Electronics in the pilothouse include twin Furuno NavNet 3D radars and electronic chart displays. There is a Furuno FA-150 AIS and a pair of compasses: a magnetic Ritchie Globemaster YB-600 and a Furuno satellite SC-30. VHF radio communications are by way of an Icom 604.
Out on the bow, Hayley Moran sports a 50-hp Markey DEPC-48 single-drum electric hawser winch that can handle 400 feet of 9-inch line. There is an electric Markey CEWC-60 capstan aft.
Washburn said the winch package is the biggest difference between the new Moran boats and Tate McAllister, W&D’s first newbuild for New York-based McAllister. Tate McAllister will have a pair of 200-hp JonRie 250 hydraulic escort winches, one fore and one aft. A separate diesel engine will power the hydraulics.
In the wheelhouse, most of the electronics are from Furuno, including the radar, chart display and AIS.
“While they’ve got it there, they figured they might as well drive a fire pump off the back end of it,” Washburn said, referring to a FiFi system on the boat that will be able to provide 3,000 gpm to a pair of 1,500-gpm monitors.
To create enough deck space for the aft winch, Washburn said the dimensions of the deckhouse had to be changed from the original design used for James A. Moran and Hayley Moran. That was the case as well for the other boats in the series — Athena , Apollo and Patriot.
Another difference between the boats involves their cooling systems. While Hayley Moran has keel coolers, W&D will install box coolers on Tate McAllister. Martin Costa, engineering manager for McAllister Towing, said it is the first time the company has opted for box coolers on a newbuild.
The compass is a Ritchie Globemaster YB-600.
“We have some other boats that have box coolers and we’ve had good success with them,” Costa said. “They don’t protrude from the hull; they’re up inside the hull, so there’s no exposure below the boat. Plus, you get a lot better cooling with box coolers.”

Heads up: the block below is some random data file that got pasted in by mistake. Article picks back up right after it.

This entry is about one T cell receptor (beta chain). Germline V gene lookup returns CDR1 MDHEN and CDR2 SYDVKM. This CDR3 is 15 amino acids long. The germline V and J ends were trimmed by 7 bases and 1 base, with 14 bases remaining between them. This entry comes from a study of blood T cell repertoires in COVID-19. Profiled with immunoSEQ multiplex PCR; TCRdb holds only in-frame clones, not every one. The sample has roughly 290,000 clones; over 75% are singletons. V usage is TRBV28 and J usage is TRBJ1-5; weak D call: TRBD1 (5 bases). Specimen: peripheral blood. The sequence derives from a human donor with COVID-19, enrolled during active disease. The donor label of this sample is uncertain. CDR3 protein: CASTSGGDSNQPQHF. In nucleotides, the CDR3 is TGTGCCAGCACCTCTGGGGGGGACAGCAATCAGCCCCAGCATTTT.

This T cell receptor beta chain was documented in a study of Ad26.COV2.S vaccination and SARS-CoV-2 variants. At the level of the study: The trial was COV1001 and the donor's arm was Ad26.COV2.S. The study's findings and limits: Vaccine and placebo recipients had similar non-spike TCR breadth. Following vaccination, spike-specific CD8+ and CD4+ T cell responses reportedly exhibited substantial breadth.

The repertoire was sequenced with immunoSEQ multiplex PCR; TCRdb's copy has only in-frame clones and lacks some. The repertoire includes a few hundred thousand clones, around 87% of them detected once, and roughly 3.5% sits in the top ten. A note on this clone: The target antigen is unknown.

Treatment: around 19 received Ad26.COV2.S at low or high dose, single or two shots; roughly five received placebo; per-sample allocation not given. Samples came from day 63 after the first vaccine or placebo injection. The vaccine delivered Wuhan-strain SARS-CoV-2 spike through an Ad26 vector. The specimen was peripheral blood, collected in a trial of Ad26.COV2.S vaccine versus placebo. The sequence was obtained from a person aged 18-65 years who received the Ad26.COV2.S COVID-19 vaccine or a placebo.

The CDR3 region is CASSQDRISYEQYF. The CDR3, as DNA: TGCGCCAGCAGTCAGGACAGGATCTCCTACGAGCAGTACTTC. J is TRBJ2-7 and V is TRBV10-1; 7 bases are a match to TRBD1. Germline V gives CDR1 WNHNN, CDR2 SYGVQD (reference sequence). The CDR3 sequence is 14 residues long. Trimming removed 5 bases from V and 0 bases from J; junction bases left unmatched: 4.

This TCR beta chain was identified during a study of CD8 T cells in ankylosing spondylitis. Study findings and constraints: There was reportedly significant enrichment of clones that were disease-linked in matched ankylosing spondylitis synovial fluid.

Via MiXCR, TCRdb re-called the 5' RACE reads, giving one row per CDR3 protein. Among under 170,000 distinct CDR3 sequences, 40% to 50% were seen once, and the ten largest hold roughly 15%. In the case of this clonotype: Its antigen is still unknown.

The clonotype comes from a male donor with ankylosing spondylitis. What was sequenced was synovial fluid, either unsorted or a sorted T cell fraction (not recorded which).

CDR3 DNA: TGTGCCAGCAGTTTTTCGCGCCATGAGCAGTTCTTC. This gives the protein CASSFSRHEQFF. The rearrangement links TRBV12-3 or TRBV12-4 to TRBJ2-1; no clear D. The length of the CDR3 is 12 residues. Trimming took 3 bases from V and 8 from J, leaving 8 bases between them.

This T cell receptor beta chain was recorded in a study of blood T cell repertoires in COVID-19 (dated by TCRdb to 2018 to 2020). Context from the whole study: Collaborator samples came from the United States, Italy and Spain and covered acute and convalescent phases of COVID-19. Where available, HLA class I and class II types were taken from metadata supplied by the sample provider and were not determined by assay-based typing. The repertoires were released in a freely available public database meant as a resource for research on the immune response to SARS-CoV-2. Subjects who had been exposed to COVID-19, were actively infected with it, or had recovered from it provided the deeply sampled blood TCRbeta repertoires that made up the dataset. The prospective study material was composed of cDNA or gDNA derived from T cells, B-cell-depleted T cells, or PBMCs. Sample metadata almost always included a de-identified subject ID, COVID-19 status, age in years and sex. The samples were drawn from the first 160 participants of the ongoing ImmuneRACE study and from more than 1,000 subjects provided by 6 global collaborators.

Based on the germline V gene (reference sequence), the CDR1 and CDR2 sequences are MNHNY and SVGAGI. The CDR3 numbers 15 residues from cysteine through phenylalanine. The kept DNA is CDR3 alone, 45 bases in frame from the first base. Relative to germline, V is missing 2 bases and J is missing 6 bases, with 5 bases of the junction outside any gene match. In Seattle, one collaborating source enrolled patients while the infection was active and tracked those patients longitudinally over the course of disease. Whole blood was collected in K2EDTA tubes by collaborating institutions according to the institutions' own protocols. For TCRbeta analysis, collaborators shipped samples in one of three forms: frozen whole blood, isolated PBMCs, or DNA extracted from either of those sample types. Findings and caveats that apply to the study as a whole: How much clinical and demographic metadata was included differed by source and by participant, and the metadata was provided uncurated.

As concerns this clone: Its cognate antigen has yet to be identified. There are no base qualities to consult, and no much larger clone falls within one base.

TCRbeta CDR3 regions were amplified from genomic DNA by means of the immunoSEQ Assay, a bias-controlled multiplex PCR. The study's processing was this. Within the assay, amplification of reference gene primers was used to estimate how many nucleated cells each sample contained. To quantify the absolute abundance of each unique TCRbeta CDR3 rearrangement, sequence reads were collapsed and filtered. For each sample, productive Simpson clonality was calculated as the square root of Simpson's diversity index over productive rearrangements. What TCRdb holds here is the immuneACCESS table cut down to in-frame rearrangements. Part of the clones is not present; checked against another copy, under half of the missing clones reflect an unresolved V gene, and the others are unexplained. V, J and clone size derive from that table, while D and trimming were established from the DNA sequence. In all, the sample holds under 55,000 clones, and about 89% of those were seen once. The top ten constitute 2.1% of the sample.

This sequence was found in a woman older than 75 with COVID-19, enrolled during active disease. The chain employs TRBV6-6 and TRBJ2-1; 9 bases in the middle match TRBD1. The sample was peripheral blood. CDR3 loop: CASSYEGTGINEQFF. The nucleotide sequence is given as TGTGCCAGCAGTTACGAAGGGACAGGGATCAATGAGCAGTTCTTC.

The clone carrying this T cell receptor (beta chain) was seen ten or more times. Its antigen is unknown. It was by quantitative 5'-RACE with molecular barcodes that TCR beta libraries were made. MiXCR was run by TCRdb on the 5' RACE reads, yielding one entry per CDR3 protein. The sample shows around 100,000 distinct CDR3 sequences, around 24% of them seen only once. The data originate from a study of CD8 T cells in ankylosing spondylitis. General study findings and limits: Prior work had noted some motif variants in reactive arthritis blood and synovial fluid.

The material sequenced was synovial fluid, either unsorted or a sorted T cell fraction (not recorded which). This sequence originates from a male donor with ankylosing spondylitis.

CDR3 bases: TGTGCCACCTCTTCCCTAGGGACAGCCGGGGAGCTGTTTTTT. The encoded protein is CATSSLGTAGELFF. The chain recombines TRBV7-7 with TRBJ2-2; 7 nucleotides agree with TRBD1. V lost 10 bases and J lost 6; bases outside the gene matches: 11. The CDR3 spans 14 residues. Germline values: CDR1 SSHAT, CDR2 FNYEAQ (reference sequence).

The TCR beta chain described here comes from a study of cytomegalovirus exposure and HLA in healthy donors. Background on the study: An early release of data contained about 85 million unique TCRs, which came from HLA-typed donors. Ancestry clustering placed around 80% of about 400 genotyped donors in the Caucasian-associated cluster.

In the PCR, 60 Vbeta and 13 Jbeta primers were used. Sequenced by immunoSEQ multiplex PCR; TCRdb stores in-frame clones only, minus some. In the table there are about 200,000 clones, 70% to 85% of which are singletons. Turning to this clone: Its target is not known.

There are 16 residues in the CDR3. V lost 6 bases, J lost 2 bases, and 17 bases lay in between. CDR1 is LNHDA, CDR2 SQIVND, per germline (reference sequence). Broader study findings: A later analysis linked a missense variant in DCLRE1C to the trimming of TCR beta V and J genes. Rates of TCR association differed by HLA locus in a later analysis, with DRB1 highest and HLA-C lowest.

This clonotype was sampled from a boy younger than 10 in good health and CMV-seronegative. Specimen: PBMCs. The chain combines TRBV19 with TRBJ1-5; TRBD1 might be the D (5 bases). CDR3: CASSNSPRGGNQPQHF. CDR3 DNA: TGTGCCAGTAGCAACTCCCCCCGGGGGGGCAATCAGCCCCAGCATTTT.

Washburn said it will be only the second time that W&D has installed box coolers on one of its tugs. The first time was on Patriot, delivered to Marine Towing of Tampa last year.
Aesthetically, Tate McAllister will have a few tweaks to define it as a member of the McAllister fleet. The pilothouse and stacks have been reworked from the original series blueprint to match other McAllister boats, an important consideration for company chairman Brian McAllister.
“Brian just likes to have the boat look good; he always has,” Costa said. “That’s his design. We’re also going to have the console open in the front for the captain, which makes it easier to get in and out of the wheelhouse, odds and ends like that.”
The twin Schottel 1515 z-drives turn 102-inch propellers and provide a bollard pull of 73 metric tons. The tug’s speed is expected to be 13.5 knots.
Along with extra stability, the wider beam in the design series also translates into extra space for the crew without compromising the galley and mess area. Hayley Moran has four staterooms — two in the deckhouse and two on the lower deck, for a total of seven berths — serviced by three heads and two showers. Tate McAllister’s reworked deckhouse trims the number of berths to six.
Washburn said there are individual cooling units in each crew space instead of a ducted system, a benefit that was cited by Costa.
“That way each room can be controlled by itself. Plus you don’t have that rush of air — it’s a lot quieter,” he said. “And with the floor (insulation and materials), they do a good job of reducing the noise.”
Hayley Moran (hull 107) will be followed out of the W&D yard by George T. Moran (hull 109) and Tate McAllister (hull 110), both slated for delivery this year. Hull 108 was Patriot.
Editor’s note: David Beardsley, vice president of construction and repair for Moran Towing, retired in March.